Refugees currently undergo the most rigorous security screening process of anyone who comes to the United States.
AILA Doc No. 08052173 | Dated April 24, 2008 | File Size: 129 KDownload the Document
Mitondo v. Mukasey, (7th Cir. April 24, 2008)
So what gives the liar away? The major clue, apart from factual gaffes and inconsistencies that amount to confessions, is the amount of detail. When it comes to lying, the more information you give away, the greater your chances that some of it will come back to haunt you. As a result, liars tend to say less, to provide fewer details.
Petitioner, a citizen of the Democratic Republic of Congo (DRC), sought asylum based on his support for the Union for Democracy and Social Progress (UDPS), an opposition party. Petitioner claimed that he was arrested during a demonstration in May 2005, beaten, and subjected to forced labor. He claimed that priests helped him escape to Zambia where a second group of priests arranged for him to travel to Glasgow. In Glasgow he received a stolen French passport and entered the United States with a voucher to stay at a youth hostel in Chicago.
The immigration judge accepted that Petitioner was a member of the UDPS based on party records and affidavits from party officials. The IJ, however, was skeptical about Petitioner's story that he was arrested and beaten in May 2005 because the voucher he received in Glasgow was issued under the name "V. Mitondo" before he had escaped from his captors in the DRC. Petitioner was asked to explain this discrepancy and responded that he didn't know how the travel documents were arranged. The IJ granted a six-week continuance and Petitioner then testified that a person with the name Vital Mitondo had planned to travel to the United States, but had backed out. Petitioner's photo and had then replaced his in the false passport and he had been given his hostel voucher. The IJ was still skeptical and had the passport sent to a forensics lab which determined that the passport had not been altered with a photo substitution. The IJ then denied Petitioner's asylum application finding that Petitioner had lied to enter the United States on a false French passport and had also lied about the events of May 2005. The IJ identified the following three discrepancies: 1) the hostel voucher was issued before Petitioner claimed that he had met the priests, 2) Petitioner testified that he took over the travel documents from someone else which was inconsistent with his earlier testimony that he did not know how the travel documents were arranged, and 3) the forensic evidence undercut Petitioner's second story that his photo was added to the passport that was initially issued to someone else. The BIA affirmed the IJ's decision.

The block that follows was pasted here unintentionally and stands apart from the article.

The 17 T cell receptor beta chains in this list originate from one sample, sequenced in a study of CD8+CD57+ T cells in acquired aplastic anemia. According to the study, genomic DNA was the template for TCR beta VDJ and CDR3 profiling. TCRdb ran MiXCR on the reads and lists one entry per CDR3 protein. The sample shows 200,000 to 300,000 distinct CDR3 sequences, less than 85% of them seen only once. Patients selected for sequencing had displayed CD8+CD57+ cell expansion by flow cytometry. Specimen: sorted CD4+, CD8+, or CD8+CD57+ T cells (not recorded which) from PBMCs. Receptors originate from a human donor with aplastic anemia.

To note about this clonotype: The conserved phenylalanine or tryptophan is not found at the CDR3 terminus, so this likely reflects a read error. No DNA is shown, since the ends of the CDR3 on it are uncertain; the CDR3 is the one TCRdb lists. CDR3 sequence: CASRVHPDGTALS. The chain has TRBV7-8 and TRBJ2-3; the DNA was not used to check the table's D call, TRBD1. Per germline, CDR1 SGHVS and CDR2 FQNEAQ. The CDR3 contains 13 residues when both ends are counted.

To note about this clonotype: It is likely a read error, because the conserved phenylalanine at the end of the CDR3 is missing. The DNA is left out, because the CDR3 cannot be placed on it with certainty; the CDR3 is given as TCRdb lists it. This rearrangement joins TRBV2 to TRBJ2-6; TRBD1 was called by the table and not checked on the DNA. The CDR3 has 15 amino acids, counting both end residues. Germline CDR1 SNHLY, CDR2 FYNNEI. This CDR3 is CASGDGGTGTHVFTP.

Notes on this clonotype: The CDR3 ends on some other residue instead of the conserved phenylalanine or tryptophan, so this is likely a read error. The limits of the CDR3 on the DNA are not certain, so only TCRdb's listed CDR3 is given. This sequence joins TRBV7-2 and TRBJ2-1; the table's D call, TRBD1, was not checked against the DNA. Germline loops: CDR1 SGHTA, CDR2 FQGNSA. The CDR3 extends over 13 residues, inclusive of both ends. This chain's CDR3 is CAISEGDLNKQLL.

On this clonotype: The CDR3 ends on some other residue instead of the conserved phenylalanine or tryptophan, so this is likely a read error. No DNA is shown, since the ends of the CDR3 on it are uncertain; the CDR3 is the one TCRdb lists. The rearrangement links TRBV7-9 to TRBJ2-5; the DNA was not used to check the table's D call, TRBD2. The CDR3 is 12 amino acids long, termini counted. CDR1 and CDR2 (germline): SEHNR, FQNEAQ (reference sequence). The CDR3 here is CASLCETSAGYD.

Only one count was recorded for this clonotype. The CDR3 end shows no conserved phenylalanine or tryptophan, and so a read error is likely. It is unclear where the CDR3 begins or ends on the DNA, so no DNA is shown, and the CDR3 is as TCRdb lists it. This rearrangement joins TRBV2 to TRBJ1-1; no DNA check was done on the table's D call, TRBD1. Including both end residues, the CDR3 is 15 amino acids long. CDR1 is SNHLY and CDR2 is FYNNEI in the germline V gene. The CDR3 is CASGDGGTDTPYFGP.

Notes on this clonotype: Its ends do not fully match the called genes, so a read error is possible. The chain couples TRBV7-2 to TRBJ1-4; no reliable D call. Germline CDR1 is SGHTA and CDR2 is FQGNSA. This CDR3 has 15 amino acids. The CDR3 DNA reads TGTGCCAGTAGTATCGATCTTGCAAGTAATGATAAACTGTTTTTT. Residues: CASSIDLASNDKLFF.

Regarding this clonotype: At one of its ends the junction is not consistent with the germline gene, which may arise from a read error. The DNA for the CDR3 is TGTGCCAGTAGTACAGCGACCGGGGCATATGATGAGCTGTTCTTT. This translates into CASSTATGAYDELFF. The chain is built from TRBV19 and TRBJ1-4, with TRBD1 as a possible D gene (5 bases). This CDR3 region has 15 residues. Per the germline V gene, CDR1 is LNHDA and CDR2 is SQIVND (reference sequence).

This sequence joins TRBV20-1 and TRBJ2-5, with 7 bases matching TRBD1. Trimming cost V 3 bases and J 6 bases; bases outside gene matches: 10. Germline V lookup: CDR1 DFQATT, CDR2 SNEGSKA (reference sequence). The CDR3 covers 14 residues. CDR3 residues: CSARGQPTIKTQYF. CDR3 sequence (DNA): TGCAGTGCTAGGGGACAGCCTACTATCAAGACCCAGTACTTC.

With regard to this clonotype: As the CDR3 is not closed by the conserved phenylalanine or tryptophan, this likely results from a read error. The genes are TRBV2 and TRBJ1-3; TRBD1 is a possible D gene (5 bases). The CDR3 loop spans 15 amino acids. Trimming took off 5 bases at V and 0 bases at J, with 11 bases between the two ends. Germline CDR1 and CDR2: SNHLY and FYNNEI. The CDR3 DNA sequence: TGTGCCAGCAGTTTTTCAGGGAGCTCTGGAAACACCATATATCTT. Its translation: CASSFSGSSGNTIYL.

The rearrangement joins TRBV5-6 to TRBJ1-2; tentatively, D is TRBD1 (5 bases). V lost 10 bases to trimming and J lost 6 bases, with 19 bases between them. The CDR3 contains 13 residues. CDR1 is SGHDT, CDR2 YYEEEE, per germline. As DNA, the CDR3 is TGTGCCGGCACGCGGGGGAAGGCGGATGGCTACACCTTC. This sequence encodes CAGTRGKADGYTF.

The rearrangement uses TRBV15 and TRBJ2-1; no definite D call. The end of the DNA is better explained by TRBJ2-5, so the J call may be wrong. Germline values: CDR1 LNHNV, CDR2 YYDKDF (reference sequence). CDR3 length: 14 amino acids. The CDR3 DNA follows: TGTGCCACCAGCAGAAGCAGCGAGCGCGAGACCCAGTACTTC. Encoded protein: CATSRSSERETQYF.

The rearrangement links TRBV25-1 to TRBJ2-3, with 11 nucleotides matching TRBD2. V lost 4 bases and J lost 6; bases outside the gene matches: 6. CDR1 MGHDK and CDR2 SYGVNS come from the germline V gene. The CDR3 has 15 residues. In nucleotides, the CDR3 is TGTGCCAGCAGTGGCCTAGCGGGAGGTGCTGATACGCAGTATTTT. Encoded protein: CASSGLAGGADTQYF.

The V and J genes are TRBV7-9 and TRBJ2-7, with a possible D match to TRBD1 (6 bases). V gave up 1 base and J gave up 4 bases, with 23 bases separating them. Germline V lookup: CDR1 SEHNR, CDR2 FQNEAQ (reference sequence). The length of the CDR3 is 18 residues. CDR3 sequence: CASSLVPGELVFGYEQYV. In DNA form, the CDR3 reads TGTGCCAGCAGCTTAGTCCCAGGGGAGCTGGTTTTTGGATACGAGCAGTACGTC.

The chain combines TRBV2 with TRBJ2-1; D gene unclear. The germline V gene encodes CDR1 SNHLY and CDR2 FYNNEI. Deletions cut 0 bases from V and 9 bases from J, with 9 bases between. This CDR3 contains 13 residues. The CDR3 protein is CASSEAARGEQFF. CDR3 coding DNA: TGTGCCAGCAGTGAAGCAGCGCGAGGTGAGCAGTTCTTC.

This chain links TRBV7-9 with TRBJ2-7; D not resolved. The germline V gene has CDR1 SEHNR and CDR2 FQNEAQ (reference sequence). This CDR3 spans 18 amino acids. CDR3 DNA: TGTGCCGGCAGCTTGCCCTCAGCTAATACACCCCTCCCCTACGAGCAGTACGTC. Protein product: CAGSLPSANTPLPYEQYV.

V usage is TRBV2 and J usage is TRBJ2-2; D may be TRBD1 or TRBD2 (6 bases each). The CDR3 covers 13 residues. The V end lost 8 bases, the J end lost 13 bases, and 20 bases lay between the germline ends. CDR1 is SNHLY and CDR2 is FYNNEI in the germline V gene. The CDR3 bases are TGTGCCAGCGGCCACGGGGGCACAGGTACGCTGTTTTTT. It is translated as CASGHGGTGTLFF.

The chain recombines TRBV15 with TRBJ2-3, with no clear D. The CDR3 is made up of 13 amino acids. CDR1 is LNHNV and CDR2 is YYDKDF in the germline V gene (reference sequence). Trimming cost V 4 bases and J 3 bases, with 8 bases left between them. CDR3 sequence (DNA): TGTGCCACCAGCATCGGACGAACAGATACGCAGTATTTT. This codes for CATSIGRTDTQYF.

On review the Seventh Circuit held that it had jurisdiction to review Petitioner's claim even though he was placed in asylum only proceedings and no formal order of removal had been entered against him, citing Jimenez Viracacha v. Mukasey, 518 F.3d 511 (7th Cir. 2008).
With regard to the adverse credibility determination, Petitioner argued on appeal that the discrepancies identified by the IJ did not go to the heart of the asylum claim. The court noted that Petitioner's asylum claim was filed after the date of enactment of the REAL ID Act that this would be the first time the court would apply the new credibility provisions under the REAL ID Act. The court found that the statute abrogated decisions that focused on whether an inaccuracy or falsehood went to the heart of an asylum claim, citing INA §208(b)(1)(B)(iii). The court noted that asylum cases pose "thorny challenges in evaluating testimony" and that most claims could neither be confirmed nor refuted by documentary evidence.
The court rejected the theory that one can judge the honesty of an applicant by his demeanor, noting that this belief had been tested and rejected by social scientists. The court looked to several articles published by experts, notably Richard Wiseman, for guidance on how to determine when someone is lying. The court found that what gives liars away is the amount of detail they give. Quoting Wiseman, the court noted that liars tend to say less and to provide fewer details. They also tend to give fewer references about themselves and their feelings. When it comes to unimportant details, liars tend to demonstrate super power memories and often recall the smallest of details. The court stated that in an immigration case, an applicant who is repeating a story fed to him by handlers may be able to testify up to a point, but then run out of information at the place where the briefing stopped. The court noted that the IJ suspected this in Petitioner's case because at his first hearing Petitioner professed ignorance about his travel documents, and then recited a detailed story at his second hearing. The court found, as a result, that substantial evidence supported the IJ's adverse credibility finding.
The court held that INA §208(b)(1)(B)(iii) permits the fact finder to us the details of the applicant's story to evaluate the truth, but cautioned that an IJ may not make an irrational assumption, such as about how dictators subjugate their citizens, or how the society of a foreign nation operates, because these are subjects on which proof is available.
The petition for review was denied.
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